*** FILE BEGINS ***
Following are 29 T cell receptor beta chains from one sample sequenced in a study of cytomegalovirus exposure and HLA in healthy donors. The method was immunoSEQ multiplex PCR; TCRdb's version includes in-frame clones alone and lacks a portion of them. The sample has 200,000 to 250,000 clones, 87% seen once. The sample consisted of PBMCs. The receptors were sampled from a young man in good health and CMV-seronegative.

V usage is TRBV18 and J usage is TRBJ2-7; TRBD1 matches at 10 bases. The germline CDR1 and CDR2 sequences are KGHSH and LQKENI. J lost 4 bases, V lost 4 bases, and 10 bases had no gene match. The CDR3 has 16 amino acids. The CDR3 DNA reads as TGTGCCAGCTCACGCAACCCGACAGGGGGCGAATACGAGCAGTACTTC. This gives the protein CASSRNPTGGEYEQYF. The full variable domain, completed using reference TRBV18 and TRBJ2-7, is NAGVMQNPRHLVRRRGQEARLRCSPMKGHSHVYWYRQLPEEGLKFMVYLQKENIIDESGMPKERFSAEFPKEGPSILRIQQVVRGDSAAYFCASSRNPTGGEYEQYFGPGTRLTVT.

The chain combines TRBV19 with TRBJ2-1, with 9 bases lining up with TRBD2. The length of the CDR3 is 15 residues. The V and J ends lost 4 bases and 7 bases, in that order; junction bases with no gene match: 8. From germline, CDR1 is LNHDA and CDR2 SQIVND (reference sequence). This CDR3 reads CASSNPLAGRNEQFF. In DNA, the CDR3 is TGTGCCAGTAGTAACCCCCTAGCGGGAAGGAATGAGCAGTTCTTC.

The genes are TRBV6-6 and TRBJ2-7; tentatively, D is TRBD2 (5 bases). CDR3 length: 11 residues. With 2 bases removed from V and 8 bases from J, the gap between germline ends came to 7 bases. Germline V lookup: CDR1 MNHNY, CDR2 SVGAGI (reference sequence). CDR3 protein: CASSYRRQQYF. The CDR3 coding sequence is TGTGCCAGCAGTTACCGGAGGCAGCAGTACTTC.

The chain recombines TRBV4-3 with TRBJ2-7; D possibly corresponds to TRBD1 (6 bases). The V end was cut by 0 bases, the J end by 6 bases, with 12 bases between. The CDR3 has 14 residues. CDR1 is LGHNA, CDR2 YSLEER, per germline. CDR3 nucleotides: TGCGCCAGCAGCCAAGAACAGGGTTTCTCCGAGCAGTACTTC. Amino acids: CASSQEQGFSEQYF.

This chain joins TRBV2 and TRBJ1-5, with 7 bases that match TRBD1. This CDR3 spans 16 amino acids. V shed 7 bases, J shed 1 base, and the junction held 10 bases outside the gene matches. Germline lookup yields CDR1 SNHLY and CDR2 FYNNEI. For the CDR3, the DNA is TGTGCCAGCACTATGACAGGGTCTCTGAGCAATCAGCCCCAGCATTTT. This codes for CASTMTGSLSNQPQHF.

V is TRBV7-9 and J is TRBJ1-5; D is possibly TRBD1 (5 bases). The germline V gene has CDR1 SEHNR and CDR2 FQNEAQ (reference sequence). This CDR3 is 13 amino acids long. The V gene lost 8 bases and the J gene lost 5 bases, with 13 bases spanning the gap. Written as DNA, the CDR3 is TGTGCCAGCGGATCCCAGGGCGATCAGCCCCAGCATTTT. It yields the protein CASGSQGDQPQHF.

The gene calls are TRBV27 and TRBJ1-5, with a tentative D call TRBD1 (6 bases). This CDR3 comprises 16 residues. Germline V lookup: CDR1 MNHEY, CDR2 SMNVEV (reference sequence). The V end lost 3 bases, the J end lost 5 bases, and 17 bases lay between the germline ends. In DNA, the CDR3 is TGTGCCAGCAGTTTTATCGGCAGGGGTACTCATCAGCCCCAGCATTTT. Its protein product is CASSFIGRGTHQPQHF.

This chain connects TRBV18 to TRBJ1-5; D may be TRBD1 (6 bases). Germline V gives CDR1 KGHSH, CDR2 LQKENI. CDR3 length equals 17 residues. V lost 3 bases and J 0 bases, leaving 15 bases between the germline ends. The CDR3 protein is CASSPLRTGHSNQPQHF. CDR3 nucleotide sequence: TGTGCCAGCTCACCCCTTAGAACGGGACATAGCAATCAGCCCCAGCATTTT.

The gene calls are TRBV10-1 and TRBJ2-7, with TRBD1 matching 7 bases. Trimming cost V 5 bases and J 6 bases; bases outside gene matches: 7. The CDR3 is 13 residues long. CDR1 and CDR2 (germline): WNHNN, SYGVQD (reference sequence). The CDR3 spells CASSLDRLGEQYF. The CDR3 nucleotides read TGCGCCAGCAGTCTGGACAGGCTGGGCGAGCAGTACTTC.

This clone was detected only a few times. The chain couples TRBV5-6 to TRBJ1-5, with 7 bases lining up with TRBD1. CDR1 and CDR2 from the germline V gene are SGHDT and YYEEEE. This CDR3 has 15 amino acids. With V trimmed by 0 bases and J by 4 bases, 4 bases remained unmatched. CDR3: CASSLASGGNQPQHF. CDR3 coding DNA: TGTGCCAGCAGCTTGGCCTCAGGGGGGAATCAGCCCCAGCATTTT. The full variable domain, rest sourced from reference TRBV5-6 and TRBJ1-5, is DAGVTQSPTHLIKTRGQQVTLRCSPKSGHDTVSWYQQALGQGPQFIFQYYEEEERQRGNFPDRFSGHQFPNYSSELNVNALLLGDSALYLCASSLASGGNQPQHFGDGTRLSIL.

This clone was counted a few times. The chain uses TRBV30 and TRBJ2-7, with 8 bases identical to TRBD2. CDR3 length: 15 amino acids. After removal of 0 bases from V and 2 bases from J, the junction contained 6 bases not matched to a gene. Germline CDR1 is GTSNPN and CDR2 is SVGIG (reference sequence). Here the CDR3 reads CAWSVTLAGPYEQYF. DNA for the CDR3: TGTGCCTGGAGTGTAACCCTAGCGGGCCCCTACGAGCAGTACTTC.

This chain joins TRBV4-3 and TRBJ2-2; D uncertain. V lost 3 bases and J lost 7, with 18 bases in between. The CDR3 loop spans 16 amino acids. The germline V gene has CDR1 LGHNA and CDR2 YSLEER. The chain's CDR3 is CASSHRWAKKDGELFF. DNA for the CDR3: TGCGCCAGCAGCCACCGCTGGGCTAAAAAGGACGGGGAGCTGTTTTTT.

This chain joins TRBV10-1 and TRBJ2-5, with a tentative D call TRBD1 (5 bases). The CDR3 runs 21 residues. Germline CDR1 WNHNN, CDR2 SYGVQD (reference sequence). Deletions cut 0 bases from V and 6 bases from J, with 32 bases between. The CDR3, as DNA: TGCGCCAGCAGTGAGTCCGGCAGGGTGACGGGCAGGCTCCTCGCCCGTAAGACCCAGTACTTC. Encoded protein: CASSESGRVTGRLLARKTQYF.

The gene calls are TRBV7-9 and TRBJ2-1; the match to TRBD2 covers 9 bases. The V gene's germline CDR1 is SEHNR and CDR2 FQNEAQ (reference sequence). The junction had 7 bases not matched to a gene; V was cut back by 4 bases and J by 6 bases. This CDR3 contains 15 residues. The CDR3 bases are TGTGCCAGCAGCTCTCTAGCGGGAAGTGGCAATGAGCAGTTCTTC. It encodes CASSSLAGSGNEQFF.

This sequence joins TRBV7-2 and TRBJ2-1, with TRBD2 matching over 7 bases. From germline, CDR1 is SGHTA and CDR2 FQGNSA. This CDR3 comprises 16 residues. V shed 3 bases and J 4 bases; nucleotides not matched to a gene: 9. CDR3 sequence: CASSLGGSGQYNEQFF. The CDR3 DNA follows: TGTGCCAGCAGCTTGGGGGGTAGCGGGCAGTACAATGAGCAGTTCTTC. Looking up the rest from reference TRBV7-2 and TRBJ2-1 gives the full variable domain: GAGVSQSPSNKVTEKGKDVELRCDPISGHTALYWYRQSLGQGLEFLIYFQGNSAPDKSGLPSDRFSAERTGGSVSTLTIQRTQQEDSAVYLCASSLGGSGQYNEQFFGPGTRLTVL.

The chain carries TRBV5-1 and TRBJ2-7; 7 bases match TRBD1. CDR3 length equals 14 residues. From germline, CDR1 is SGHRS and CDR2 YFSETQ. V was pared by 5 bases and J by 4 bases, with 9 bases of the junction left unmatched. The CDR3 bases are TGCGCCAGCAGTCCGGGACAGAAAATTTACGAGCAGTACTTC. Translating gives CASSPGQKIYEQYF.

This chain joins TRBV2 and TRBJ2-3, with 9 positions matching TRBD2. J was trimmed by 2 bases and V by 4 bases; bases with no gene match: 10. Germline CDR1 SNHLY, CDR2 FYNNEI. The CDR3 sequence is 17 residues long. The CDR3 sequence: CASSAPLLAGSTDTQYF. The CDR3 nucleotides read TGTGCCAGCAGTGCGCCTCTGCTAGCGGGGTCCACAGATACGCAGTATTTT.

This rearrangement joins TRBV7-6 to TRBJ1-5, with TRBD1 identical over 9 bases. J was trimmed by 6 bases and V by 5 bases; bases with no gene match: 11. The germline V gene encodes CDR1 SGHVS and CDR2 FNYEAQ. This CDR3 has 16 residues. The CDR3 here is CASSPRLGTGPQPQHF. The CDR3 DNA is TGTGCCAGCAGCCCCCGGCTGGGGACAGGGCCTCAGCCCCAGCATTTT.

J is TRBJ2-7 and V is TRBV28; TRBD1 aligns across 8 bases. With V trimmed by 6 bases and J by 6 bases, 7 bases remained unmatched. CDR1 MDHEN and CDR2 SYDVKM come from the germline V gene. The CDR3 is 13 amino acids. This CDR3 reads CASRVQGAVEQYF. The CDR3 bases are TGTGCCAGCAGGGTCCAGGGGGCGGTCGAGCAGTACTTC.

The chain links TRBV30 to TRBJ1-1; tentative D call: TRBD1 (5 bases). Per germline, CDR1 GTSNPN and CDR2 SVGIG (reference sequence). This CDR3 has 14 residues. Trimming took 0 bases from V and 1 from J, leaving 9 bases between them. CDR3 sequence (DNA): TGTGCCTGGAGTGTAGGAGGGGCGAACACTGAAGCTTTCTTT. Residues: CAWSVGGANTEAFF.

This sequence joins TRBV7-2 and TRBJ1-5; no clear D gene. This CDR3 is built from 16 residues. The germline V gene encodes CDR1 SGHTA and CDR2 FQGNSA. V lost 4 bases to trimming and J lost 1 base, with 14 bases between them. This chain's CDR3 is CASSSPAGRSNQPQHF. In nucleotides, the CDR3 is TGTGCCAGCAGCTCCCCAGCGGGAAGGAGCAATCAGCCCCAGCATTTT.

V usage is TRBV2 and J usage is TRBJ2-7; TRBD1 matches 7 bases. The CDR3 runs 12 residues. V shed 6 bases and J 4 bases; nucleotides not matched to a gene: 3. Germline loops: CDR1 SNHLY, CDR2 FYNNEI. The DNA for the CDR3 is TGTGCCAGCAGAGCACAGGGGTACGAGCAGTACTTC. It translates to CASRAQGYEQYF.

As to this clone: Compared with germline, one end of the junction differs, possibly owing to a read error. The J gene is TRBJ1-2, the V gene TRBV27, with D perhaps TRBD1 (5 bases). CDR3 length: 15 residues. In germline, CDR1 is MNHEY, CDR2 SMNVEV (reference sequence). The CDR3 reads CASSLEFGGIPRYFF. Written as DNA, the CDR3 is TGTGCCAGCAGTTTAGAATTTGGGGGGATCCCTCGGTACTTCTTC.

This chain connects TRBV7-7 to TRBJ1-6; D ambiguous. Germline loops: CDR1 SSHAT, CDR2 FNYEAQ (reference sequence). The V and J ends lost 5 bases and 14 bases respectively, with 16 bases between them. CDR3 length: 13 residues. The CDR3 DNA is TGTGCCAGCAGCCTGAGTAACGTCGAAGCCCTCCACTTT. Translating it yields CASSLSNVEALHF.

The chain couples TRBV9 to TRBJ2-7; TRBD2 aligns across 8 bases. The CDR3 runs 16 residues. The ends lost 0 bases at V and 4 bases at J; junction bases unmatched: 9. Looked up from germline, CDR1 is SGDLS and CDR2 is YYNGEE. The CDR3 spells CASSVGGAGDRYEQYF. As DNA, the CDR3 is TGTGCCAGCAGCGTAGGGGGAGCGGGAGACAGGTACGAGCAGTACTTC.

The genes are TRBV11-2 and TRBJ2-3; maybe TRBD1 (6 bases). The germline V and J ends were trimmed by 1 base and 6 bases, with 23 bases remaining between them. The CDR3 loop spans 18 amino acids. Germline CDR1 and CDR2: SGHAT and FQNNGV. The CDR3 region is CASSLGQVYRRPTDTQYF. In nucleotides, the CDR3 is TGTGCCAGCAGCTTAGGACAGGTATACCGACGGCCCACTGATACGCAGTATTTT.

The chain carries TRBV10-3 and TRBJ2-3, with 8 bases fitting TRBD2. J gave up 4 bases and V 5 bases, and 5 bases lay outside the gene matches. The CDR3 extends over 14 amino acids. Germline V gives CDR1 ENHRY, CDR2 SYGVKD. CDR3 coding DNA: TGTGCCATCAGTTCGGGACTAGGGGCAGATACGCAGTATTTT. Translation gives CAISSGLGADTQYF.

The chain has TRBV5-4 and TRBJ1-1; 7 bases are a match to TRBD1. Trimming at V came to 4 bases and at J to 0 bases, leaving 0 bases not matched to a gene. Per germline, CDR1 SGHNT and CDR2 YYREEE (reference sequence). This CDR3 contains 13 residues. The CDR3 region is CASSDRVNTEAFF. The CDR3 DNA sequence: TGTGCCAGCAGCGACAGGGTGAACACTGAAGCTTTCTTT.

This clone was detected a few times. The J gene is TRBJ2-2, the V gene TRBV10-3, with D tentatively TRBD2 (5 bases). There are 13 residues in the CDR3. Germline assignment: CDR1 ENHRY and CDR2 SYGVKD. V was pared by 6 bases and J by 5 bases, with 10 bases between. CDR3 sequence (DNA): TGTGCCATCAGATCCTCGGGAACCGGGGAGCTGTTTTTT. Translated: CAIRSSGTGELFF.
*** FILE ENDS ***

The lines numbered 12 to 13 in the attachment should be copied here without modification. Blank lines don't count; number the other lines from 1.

This clone was counted a few times. The chain uses TRBV30 and TRBJ2-7, with 8 bases identical to TRBD2. CDR3 length: 15 amino acids. After removal of 0 bases from V and 2 bases from J, the junction contained 6 bases not matched to a gene. Germline CDR1 is GTSNPN and CDR2 is SVGIG (reference sequence). Here the CDR3 reads CAWSVTLAGPYEQYF. DNA for the CDR3: TGTGCCTGGAGTGTAACCCTAGCGGGCCCCTACGAGCAGTACTTC.

This chain joins TRBV4-3 and TRBJ2-2; D uncertain. V lost 3 bases and J lost 7, with 18 bases in between. The CDR3 loop spans 16 amino acids. The germline V gene has CDR1 LGHNA and CDR2 YSLEER. The chain's CDR3 is CASSHRWAKKDGELFF. DNA for the CDR3: TGCGCCAGCAGCCACCGCTGGGCTAAAAAGGACGGGGAGCTGTTTTTT.